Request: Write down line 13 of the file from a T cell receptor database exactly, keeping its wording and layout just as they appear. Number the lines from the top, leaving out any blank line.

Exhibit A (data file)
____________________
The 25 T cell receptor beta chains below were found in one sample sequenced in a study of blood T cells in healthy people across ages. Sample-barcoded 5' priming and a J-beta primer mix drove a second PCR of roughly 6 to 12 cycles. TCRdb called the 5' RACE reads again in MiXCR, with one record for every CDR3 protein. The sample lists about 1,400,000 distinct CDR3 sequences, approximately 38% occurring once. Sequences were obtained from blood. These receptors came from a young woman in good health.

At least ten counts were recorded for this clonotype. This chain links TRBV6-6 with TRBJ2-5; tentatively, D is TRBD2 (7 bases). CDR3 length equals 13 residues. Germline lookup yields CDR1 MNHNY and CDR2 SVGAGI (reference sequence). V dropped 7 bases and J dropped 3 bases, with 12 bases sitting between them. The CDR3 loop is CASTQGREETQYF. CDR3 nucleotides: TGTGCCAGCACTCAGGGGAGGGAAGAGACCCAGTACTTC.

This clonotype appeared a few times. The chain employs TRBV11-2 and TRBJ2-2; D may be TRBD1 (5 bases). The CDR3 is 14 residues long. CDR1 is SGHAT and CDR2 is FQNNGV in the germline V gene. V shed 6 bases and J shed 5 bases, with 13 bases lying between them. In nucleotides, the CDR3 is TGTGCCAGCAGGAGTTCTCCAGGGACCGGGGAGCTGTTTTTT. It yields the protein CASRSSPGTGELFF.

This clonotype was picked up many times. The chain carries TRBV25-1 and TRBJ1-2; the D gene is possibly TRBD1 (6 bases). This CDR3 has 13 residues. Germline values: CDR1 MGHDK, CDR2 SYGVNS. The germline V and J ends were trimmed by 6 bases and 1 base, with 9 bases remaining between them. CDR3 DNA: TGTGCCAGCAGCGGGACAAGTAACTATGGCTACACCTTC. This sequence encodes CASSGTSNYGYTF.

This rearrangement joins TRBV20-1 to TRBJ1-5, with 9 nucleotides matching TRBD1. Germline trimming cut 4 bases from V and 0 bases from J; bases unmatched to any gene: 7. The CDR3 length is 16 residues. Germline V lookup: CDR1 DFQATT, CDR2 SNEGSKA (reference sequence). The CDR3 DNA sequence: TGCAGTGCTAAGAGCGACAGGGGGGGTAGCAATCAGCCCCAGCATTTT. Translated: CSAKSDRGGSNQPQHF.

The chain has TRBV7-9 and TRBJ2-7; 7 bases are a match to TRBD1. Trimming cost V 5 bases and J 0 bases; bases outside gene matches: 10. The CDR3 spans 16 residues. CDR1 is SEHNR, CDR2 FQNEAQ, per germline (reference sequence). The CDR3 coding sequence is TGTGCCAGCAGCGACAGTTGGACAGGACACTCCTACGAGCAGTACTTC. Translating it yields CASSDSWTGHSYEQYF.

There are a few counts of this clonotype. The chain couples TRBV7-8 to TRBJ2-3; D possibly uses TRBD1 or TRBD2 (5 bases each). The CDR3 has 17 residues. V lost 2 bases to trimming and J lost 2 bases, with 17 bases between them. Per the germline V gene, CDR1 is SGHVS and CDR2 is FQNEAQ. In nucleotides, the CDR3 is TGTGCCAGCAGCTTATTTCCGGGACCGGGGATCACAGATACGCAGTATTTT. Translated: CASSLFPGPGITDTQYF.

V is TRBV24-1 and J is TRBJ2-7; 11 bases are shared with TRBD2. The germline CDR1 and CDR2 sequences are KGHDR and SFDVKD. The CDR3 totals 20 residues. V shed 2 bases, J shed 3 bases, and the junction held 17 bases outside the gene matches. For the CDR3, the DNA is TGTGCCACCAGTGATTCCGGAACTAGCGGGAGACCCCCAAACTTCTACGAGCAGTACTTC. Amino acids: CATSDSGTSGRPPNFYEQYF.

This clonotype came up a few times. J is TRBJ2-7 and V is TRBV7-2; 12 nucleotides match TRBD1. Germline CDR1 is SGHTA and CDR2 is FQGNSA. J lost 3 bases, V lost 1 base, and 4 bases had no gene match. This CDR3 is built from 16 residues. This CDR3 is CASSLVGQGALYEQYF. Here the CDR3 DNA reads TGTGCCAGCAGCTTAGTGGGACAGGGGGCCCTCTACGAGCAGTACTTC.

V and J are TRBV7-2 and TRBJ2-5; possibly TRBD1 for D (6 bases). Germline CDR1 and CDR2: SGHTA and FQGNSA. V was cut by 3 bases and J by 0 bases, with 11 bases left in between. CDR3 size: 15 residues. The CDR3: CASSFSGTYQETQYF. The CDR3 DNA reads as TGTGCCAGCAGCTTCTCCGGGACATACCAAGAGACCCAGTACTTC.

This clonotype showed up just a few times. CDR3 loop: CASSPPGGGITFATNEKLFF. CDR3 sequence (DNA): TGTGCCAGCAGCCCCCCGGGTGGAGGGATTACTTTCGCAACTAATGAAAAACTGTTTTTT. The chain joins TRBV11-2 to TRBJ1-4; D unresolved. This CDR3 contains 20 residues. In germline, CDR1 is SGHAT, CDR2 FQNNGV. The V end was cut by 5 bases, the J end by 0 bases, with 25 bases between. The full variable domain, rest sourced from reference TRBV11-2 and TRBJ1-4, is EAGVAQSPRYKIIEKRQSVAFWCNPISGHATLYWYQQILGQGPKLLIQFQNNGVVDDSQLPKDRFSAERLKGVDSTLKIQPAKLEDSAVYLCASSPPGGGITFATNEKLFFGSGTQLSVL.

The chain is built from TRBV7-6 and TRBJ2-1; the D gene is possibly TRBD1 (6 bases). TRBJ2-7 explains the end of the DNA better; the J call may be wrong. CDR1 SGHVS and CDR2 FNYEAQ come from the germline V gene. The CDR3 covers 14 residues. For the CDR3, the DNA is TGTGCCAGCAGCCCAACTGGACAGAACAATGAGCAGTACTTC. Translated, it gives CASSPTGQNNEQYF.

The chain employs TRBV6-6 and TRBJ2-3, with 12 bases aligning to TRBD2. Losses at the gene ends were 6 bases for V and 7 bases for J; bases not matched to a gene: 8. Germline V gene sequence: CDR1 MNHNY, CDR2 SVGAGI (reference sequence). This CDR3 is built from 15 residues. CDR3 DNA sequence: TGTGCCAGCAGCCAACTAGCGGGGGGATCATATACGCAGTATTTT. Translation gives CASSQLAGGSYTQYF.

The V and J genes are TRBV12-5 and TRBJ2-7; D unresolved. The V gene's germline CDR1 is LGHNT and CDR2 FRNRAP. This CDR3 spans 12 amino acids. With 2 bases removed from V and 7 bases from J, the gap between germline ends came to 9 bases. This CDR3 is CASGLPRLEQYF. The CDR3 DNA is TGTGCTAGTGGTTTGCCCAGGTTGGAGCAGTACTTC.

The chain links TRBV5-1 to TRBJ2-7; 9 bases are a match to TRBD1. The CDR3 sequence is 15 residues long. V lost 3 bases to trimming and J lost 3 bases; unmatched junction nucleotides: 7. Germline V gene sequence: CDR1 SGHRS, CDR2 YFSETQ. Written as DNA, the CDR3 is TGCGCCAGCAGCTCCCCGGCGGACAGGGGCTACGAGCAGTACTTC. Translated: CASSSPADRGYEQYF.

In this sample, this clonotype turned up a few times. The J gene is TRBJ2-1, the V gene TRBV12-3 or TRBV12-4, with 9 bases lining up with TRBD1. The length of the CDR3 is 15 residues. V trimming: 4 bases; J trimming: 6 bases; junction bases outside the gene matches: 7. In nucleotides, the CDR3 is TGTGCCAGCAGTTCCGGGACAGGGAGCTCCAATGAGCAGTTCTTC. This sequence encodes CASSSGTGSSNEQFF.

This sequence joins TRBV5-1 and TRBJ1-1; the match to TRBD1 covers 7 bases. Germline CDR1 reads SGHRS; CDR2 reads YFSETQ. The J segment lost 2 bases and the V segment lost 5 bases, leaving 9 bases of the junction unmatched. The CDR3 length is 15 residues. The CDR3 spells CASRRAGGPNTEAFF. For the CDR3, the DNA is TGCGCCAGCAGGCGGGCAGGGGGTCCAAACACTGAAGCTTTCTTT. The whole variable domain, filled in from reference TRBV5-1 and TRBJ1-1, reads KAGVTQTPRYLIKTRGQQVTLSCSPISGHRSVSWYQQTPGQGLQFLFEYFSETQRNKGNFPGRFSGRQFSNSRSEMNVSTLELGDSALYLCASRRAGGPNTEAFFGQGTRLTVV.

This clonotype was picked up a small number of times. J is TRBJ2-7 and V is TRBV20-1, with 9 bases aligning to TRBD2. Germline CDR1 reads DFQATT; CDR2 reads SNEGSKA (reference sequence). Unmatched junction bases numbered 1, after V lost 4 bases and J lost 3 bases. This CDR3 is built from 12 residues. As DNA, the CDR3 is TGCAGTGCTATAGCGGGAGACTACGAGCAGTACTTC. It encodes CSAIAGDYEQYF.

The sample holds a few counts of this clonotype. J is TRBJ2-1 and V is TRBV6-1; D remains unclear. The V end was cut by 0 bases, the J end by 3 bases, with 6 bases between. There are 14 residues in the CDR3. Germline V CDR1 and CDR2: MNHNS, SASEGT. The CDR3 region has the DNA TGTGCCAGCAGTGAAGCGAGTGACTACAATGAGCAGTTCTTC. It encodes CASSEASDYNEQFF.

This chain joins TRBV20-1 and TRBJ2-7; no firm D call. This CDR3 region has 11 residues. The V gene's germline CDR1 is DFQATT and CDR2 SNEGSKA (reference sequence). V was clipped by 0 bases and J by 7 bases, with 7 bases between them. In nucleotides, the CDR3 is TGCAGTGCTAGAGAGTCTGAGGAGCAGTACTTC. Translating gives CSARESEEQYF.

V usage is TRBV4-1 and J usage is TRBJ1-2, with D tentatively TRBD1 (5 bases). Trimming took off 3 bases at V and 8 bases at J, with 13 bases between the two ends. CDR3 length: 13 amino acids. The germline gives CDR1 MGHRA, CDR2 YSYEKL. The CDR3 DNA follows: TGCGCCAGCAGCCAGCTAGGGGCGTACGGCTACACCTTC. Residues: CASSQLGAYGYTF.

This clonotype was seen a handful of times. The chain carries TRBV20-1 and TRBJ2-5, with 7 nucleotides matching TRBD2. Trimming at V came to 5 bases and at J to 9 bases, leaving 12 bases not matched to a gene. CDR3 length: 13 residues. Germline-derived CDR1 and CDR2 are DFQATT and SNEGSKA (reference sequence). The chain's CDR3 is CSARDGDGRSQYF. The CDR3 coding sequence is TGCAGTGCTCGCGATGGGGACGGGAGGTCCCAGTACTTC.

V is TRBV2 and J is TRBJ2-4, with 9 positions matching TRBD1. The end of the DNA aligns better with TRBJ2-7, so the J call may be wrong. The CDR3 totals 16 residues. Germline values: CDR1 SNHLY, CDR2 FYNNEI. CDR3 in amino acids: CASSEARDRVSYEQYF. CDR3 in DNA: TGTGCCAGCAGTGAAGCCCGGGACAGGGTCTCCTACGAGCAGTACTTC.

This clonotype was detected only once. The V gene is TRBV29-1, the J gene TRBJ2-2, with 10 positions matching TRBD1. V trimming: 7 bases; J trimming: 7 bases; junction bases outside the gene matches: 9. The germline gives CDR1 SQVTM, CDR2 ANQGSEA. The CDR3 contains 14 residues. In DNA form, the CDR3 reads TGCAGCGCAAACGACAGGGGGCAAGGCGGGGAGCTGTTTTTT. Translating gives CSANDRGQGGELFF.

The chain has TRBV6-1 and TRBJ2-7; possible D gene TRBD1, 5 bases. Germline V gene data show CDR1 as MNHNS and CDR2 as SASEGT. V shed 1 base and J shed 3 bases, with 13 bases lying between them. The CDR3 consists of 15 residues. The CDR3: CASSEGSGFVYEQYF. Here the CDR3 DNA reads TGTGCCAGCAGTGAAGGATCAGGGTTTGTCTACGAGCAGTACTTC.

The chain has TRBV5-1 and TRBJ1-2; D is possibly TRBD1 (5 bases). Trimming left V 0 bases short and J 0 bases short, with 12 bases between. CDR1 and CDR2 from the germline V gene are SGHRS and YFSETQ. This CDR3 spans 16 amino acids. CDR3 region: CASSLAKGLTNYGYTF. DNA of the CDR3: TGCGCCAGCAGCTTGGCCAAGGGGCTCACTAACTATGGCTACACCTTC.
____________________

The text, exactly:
The chain employs TRBV6-6 and TRBJ2-3, with 12 bases aligning to TRBD2. Losses at the gene ends were 6 bases for V and 7 bases for J; bases not matched to a gene: 8. Germline V gene sequence: CDR1 MNHNY, CDR2 SVGAGI (reference sequence). This CDR3 is built from 15 residues. CDR3 DNA sequence: TGTGCCAGCAGCCAACTAGCGGGGGGATCATATACGCAGTATTTT. Translation gives CASSQLAGGSYTQYF.